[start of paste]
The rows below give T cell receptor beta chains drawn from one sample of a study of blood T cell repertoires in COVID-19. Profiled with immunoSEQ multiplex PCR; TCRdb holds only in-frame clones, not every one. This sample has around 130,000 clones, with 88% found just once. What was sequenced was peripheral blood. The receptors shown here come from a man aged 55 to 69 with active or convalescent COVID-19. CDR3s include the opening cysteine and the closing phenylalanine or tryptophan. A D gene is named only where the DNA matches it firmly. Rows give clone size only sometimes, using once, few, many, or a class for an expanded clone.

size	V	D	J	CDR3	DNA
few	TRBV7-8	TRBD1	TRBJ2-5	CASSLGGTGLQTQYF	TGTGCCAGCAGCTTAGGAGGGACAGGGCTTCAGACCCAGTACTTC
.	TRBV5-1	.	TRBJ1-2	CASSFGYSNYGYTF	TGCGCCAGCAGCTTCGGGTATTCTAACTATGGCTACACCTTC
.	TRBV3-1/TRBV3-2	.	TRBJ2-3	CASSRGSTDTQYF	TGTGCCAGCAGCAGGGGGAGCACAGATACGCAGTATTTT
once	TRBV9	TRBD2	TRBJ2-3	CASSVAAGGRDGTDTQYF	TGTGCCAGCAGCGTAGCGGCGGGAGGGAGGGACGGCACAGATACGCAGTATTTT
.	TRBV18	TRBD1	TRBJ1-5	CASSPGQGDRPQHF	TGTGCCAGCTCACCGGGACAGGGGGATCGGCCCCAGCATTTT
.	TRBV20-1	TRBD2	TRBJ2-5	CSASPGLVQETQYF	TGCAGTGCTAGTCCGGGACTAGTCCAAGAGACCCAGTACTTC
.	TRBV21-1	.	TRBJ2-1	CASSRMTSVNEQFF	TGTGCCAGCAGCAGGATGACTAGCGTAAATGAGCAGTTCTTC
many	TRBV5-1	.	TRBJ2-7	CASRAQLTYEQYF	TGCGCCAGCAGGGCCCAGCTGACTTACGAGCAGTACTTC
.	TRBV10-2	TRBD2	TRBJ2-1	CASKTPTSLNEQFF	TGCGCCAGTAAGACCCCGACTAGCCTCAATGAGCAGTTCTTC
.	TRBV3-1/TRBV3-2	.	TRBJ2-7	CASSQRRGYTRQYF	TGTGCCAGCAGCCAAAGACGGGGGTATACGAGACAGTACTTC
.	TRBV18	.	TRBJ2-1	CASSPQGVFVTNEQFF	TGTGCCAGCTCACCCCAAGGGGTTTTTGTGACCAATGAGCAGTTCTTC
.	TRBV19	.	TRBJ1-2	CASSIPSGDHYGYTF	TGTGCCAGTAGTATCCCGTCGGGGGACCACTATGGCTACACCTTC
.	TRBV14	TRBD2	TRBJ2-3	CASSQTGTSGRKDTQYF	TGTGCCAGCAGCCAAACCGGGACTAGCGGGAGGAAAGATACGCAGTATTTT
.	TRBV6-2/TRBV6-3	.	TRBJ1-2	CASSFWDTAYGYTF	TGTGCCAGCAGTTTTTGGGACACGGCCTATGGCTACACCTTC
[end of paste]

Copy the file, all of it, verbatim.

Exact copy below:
The rows below give T cell receptor beta chains drawn from one sample of a study of blood T cell repertoires in COVID-19. Profiled with immunoSEQ multiplex PCR; TCRdb holds only in-frame clones, not every one. This sample has around 130,000 clones, with 88% found just once. What was sequenced was peripheral blood. The receptors shown here come from a man aged 55 to 69 with active or convalescent COVID-19. CDR3s include the opening cysteine and the closing phenylalanine or tryptophan. A D gene is named only where the DNA matches it firmly. Rows give clone size only sometimes, using once, few, many, or a class for an expanded clone.

size	V	D	J	CDR3	DNA
few	TRBV7-8	TRBD1	TRBJ2-5	CASSLGGTGLQTQYF	TGTGCCAGCAGCTTAGGAGGGACAGGGCTTCAGACCCAGTACTTC
.	TRBV5-1	.	TRBJ1-2	CASSFGYSNYGYTF	TGCGCCAGCAGCTTCGGGTATTCTAACTATGGCTACACCTTC
.	TRBV3-1/TRBV3-2	.	TRBJ2-3	CASSRGSTDTQYF	TGTGCCAGCAGCAGGGGGAGCACAGATACGCAGTATTTT
once	TRBV9	TRBD2	TRBJ2-3	CASSVAAGGRDGTDTQYF	TGTGCCAGCAGCGTAGCGGCGGGAGGGAGGGACGGCACAGATACGCAGTATTTT
.	TRBV18	TRBD1	TRBJ1-5	CASSPGQGDRPQHF	TGTGCCAGCTCACCGGGACAGGGGGATCGGCCCCAGCATTTT
.	TRBV20-1	TRBD2	TRBJ2-5	CSASPGLVQETQYF	TGCAGTGCTAGTCCGGGACTAGTCCAAGAGACCCAGTACTTC
.	TRBV21-1	.	TRBJ2-1	CASSRMTSVNEQFF	TGTGCCAGCAGCAGGATGACTAGCGTAAATGAGCAGTTCTTC
many	TRBV5-1	.	TRBJ2-7	CASRAQLTYEQYF	TGCGCCAGCAGGGCCCAGCTGACTTACGAGCAGTACTTC
.	TRBV10-2	TRBD2	TRBJ2-1	CASKTPTSLNEQFF	TGCGCCAGTAAGACCCCGACTAGCCTCAATGAGCAGTTCTTC
.	TRBV3-1/TRBV3-2	.	TRBJ2-7	CASSQRRGYTRQYF	TGTGCCAGCAGCCAAAGACGGGGGTATACGAGACAGTACTTC
.	TRBV18	.	TRBJ2-1	CASSPQGVFVTNEQFF	TGTGCCAGCTCACCCCAAGGGGTTTTTGTGACCAATGAGCAGTTCTTC
.	TRBV19	.	TRBJ1-2	CASSIPSGDHYGYTF	TGTGCCAGTAGTATCCCGTCGGGGGACCACTATGGCTACACCTTC
.	TRBV14	TRBD2	TRBJ2-3	CASSQTGTSGRKDTQYF	TGTGCCAGCAGCCAAACCGGGACTAGCGGGAGGAAAGATACGCAGTATTTT
.	TRBV6-2/TRBV6-3	.	TRBJ1-2	CASSFWDTAYGYTF	TGTGCCAGCAGTTTTTGGGACACGGCCTATGGCTACACCTTC